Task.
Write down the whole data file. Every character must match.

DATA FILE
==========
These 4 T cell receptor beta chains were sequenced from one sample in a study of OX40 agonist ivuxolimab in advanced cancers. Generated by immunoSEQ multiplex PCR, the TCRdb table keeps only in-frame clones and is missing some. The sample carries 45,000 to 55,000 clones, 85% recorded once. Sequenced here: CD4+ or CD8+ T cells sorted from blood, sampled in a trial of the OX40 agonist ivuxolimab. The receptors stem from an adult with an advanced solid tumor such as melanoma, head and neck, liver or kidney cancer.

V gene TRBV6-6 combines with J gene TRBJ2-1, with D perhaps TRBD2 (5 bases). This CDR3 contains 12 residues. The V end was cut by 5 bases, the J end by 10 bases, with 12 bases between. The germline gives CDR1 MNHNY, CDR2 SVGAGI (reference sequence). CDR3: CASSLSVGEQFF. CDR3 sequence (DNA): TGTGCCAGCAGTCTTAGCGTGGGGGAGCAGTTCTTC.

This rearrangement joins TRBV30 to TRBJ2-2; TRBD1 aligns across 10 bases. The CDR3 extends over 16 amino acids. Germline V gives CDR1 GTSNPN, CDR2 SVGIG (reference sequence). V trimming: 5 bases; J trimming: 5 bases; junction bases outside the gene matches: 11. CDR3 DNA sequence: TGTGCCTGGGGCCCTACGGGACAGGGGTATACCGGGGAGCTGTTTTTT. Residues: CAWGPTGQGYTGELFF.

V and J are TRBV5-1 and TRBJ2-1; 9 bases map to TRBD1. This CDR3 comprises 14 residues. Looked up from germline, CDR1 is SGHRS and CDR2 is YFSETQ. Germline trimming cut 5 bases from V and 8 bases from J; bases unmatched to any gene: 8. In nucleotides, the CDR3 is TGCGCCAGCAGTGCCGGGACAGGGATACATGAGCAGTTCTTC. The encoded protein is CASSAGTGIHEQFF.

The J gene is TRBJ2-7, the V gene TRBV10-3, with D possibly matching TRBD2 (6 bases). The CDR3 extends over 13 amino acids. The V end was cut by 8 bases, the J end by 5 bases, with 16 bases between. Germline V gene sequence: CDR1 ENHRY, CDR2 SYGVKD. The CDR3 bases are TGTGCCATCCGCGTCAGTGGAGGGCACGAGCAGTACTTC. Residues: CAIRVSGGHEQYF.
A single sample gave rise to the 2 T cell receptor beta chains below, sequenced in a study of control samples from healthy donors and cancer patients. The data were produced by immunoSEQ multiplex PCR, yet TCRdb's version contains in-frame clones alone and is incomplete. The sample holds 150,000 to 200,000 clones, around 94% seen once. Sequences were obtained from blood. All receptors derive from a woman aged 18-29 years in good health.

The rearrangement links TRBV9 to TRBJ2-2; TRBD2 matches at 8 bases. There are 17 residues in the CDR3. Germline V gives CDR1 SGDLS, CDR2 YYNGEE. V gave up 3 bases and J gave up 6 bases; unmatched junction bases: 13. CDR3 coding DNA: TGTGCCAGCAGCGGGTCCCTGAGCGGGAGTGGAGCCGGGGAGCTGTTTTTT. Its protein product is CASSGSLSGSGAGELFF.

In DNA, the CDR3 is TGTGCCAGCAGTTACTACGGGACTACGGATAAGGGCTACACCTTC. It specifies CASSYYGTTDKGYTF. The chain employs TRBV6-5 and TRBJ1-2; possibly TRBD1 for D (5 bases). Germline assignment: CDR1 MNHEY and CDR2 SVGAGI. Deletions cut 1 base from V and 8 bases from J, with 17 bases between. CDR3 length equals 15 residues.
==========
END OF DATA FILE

These 4 T cell receptor beta chains were sequenced from one sample in a study of OX40 agonist ivuxolimab in advanced cancers. Generated by immunoSEQ multiplex PCR, the TCRdb table keeps only in-frame clones and is missing some. The sample carries 45,000 to 55,000 clones, 85% recorded once. Sequenced here: CD4+ or CD8+ T cells sorted from blood, sampled in a trial of the OX40 agonist ivuxolimab. The receptors stem from an adult with an advanced solid tumor such as melanoma, head and neck, liver or kidney cancer.

V gene TRBV6-6 combines with J gene TRBJ2-1, with D perhaps TRBD2 (5 bases). This CDR3 contains 12 residues. The V end was cut by 5 bases, the J end by 10 bases, with 12 bases between. The germline gives CDR1 MNHNY, CDR2 SVGAGI (reference sequence). CDR3: CASSLSVGEQFF. CDR3 sequence (DNA): TGTGCCAGCAGTCTTAGCGTGGGGGAGCAGTTCTTC.

This rearrangement joins TRBV30 to TRBJ2-2; TRBD1 aligns across 10 bases. The CDR3 extends over 16 amino acids. Germline V gives CDR1 GTSNPN, CDR2 SVGIG (reference sequence). V trimming: 5 bases; J trimming: 5 bases; junction bases outside the gene matches: 11. CDR3 DNA sequence: TGTGCCTGGGGCCCTACGGGACAGGGGTATACCGGGGAGCTGTTTTTT. Residues: CAWGPTGQGYTGELFF.

V and J are TRBV5-1 and TRBJ2-1; 9 bases map to TRBD1. This CDR3 comprises 14 residues. Looked up from germline, CDR1 is SGHRS and CDR2 is YFSETQ. Germline trimming cut 5 bases from V and 8 bases from J; bases unmatched to any gene: 8. In nucleotides, the CDR3 is TGCGCCAGCAGTGCCGGGACAGGGATACATGAGCAGTTCTTC. The encoded protein is CASSAGTGIHEQFF.

The J gene is TRBJ2-7, the V gene TRBV10-3, with D possibly matching TRBD2 (6 bases). The CDR3 extends over 13 amino acids. The V end was cut by 8 bases, the J end by 5 bases, with 16 bases between. Germline V gene sequence: CDR1 ENHRY, CDR2 SYGVKD. The CDR3 bases are TGTGCCATCCGCGTCAGTGGAGGGCACGAGCAGTACTTC. Residues: CAIRVSGGHEQYF.
A single sample gave rise to the 2 T cell receptor beta chains below, sequenced in a study of control samples from healthy donors and cancer patients. The data were produced by immunoSEQ multiplex PCR, yet TCRdb's version contains in-frame clones alone and is incomplete. The sample holds 150,000 to 200,000 clones, around 94% seen once. Sequences were obtained from blood. All receptors derive from a woman aged 18-29 years in good health.

The rearrangement links TRBV9 to TRBJ2-2; TRBD2 matches at 8 bases. There are 17 residues in the CDR3. Germline V gives CDR1 SGDLS, CDR2 YYNGEE. V gave up 3 bases and J gave up 6 bases; unmatched junction bases: 13. CDR3 coding DNA: TGTGCCAGCAGCGGGTCCCTGAGCGGGAGTGGAGCCGGGGAGCTGTTTTTT. Its protein product is CASSGSLSGSGAGELFF.

In DNA, the CDR3 is TGTGCCAGCAGTTACTACGGGACTACGGATAAGGGCTACACCTTC. It specifies CASSYYGTTDKGYTF. The chain employs TRBV6-5 and TRBJ1-2; possibly TRBD1 for D (5 bases). Germline assignment: CDR1 MNHEY and CDR2 SVGAGI. Deletions cut 1 base from V and 8 bases from J, with 17 bases between. CDR3 length equals 15 residues.